Three people who walked into the overcrowded Fresno County, Ca., Jail left on gurneys, dead or barely alive. Their fates set the stage for the deadliest year in at least two decades at the jail, a sprawling complex of jam-packed cells, report the Sacramento Bee and ProPublica. Eleven inmates died last year from drug and alcohol withdrawal, suicide, medical complications and murder. Thirteen other people were beaten and hospitalized for multiple days. The increase in violence and death in Fresno started soon after the state was ordered in 2011 by the U.S. Supreme Court to reduce its prison population. That’s when California officials approved sweeping reforms called “realignment,” shifting responsibility for thousands of offenders from state prisons to county jails.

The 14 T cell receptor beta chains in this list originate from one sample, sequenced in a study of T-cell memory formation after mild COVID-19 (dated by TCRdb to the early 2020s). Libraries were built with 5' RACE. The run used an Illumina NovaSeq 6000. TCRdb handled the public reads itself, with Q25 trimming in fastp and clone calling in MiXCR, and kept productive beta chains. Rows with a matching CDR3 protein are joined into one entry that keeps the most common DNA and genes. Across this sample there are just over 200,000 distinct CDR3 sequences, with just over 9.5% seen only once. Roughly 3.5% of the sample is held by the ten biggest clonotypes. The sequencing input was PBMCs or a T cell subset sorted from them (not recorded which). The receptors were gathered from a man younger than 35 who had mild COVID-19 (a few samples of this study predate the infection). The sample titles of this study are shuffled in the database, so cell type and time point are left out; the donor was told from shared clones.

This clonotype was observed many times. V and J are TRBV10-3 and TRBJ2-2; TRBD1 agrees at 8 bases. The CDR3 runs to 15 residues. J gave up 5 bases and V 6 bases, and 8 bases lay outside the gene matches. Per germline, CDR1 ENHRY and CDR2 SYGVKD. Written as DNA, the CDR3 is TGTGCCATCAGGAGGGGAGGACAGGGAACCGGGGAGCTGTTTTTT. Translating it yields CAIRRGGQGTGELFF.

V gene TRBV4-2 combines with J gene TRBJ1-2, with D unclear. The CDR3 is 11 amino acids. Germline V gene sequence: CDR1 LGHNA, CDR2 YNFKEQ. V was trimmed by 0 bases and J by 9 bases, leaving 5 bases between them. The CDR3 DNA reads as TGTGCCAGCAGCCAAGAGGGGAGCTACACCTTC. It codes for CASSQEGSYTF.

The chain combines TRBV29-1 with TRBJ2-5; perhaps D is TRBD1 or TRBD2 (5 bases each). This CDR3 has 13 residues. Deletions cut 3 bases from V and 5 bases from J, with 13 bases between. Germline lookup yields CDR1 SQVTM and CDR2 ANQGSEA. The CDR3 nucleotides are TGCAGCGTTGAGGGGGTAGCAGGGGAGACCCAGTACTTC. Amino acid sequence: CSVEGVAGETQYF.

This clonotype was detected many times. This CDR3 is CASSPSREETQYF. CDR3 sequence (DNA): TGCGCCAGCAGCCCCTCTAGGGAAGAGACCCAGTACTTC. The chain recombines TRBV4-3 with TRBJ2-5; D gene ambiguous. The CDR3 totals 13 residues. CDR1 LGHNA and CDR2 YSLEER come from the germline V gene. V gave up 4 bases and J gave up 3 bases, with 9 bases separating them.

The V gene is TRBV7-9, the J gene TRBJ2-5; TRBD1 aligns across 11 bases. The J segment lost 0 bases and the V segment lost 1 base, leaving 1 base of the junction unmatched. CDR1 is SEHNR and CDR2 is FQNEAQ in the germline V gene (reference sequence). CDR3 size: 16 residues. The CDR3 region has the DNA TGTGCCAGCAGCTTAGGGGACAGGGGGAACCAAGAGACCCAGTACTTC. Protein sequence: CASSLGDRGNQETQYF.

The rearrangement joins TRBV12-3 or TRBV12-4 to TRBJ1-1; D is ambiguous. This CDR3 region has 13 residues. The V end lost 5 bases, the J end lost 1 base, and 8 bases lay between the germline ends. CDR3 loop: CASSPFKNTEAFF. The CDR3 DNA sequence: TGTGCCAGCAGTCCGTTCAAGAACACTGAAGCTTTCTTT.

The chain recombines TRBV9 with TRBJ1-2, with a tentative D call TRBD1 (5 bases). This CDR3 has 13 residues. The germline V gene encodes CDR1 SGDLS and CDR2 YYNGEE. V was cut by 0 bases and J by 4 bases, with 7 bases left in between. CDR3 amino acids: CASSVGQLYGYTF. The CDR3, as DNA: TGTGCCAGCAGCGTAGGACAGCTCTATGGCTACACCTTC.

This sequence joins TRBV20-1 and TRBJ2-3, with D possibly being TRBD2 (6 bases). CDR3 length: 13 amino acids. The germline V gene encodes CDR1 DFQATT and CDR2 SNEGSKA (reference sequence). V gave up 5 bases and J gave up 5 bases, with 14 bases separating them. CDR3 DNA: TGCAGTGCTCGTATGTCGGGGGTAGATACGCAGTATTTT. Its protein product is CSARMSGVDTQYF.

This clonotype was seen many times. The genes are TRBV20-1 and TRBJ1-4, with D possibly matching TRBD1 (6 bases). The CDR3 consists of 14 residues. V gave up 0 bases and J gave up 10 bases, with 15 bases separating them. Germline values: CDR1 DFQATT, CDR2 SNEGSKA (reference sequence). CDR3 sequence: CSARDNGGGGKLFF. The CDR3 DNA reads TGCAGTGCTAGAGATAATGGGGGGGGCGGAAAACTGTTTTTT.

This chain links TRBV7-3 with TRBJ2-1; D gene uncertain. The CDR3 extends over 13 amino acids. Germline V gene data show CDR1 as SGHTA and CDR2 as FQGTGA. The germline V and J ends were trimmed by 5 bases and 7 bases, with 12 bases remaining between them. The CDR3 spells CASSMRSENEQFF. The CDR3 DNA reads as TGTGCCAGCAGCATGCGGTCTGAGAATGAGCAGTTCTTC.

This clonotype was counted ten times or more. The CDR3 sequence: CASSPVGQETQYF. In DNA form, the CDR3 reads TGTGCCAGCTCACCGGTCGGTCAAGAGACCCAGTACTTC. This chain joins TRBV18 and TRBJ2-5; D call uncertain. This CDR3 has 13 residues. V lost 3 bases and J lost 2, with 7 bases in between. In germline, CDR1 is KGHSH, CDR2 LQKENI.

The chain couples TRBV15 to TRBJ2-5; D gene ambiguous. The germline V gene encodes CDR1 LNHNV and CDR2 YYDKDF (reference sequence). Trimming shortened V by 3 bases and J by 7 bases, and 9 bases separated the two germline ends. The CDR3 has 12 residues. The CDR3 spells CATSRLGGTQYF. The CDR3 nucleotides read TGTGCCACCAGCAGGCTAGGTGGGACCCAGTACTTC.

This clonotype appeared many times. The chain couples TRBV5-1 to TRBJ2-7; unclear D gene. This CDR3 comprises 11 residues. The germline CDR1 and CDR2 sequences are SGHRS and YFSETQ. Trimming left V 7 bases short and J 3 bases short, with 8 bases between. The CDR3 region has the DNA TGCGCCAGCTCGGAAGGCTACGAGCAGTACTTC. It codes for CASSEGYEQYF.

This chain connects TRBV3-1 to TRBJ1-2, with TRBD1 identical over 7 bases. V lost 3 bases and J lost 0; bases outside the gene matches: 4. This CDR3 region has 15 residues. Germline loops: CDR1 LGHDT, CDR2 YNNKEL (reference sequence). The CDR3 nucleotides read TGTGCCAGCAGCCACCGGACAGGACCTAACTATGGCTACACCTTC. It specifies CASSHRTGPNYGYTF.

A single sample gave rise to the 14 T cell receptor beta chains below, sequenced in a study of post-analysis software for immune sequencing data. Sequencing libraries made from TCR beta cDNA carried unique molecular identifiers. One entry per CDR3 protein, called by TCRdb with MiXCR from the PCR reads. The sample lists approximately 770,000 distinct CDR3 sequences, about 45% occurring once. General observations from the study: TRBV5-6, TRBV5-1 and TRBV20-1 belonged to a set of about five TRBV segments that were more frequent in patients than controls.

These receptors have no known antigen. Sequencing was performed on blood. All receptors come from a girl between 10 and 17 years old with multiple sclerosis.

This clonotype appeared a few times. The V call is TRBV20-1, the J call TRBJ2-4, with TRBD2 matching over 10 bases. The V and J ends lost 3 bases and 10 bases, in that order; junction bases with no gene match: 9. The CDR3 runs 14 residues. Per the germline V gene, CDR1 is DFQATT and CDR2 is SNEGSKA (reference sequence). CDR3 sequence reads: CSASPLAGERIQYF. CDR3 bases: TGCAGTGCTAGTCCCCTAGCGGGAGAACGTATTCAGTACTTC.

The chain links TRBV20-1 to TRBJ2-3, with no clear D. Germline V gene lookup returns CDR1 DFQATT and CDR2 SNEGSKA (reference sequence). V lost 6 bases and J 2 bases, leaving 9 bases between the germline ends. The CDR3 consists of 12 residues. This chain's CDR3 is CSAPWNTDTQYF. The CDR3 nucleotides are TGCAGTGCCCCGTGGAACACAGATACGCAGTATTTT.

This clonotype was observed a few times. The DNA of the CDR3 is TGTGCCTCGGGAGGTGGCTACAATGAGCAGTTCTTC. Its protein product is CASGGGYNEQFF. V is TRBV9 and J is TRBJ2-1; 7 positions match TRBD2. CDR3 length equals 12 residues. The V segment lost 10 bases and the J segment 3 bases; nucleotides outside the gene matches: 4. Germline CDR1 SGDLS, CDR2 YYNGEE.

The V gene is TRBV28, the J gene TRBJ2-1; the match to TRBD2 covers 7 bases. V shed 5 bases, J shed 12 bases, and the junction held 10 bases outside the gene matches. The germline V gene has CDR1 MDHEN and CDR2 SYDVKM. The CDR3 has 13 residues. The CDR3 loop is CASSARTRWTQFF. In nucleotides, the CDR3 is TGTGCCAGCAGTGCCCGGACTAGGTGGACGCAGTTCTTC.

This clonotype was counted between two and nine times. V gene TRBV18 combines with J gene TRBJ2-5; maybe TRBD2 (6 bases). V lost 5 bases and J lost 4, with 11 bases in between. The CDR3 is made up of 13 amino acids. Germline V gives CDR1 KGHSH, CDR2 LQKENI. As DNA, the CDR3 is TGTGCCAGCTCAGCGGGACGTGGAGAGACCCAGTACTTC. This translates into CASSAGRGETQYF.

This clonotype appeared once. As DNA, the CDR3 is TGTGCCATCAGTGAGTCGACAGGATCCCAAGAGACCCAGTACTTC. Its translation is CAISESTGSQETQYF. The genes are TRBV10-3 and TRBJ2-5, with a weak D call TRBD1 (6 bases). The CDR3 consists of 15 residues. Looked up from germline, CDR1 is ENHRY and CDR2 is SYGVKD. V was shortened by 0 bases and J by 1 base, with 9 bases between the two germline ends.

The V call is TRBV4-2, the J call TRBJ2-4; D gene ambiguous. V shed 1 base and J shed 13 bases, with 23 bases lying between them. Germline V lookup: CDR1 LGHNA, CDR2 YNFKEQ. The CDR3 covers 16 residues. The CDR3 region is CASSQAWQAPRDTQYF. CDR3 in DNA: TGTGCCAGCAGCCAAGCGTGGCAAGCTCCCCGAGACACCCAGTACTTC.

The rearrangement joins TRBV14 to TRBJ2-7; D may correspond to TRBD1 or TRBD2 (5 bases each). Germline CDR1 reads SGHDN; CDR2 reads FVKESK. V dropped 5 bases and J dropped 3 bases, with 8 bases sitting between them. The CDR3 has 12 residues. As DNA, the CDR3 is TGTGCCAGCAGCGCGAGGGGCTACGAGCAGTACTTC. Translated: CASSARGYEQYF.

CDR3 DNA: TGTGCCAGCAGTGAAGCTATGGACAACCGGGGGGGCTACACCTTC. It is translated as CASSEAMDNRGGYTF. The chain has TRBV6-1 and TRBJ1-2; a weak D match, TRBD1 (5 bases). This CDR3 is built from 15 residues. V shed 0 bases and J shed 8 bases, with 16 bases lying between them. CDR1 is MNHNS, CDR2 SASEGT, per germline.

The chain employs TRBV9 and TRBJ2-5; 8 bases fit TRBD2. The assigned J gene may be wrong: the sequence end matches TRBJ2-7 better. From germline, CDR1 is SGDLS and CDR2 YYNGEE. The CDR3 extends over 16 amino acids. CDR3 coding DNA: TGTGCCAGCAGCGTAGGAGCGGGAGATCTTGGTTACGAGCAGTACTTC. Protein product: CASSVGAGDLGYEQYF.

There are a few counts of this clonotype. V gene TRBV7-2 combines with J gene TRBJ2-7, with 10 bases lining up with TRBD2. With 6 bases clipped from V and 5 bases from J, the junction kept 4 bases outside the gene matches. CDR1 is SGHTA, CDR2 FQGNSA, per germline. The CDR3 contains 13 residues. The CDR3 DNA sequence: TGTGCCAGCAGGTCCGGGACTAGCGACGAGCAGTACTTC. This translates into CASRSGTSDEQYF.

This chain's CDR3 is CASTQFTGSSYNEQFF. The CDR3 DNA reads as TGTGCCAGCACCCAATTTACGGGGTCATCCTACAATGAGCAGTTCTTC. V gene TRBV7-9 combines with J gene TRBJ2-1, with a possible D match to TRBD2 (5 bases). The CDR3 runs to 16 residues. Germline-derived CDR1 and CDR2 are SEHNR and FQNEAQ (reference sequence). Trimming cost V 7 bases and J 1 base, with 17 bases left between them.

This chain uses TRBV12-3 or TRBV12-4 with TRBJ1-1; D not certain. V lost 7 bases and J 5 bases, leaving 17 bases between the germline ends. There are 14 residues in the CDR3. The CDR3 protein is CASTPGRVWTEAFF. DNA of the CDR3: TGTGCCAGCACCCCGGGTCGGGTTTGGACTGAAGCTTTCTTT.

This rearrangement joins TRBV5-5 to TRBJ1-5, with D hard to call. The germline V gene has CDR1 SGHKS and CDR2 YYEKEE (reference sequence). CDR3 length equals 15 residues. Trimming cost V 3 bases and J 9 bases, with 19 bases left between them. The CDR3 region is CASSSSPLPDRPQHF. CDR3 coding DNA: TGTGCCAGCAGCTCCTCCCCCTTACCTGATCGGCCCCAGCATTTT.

While decreasing the overload in state prisons, the results in many county jails have been deadly. Many county jails have struggled to handle the influx of violent and mentally ill inmates incarcerated for longer sentences than ever before. As a result, inmates are dying in markedly higher numbers. No other jail in California has seen a sharper increase in inmate deaths than the Fresno County Jail, whose three buildings house more than 3,000 inmates. In the seven years before the 2011 realignment, 23 inmates died in jail custody, data from the California Department of Justice shows. That figure more than doubled to 47 deaths during the seven years after the state shifted more responsibility to the county jails. Only one Fresno County inmate killed another in the seven years before realignment. Since then, four have died at the hands of other inmates. The problem is particularly acute in places like Fresno, Kern and Merced counties, inland stretches of California, where deaths have surged disproportionately. These less affluent counties in California’s Central Valley watched inmate homicides triple.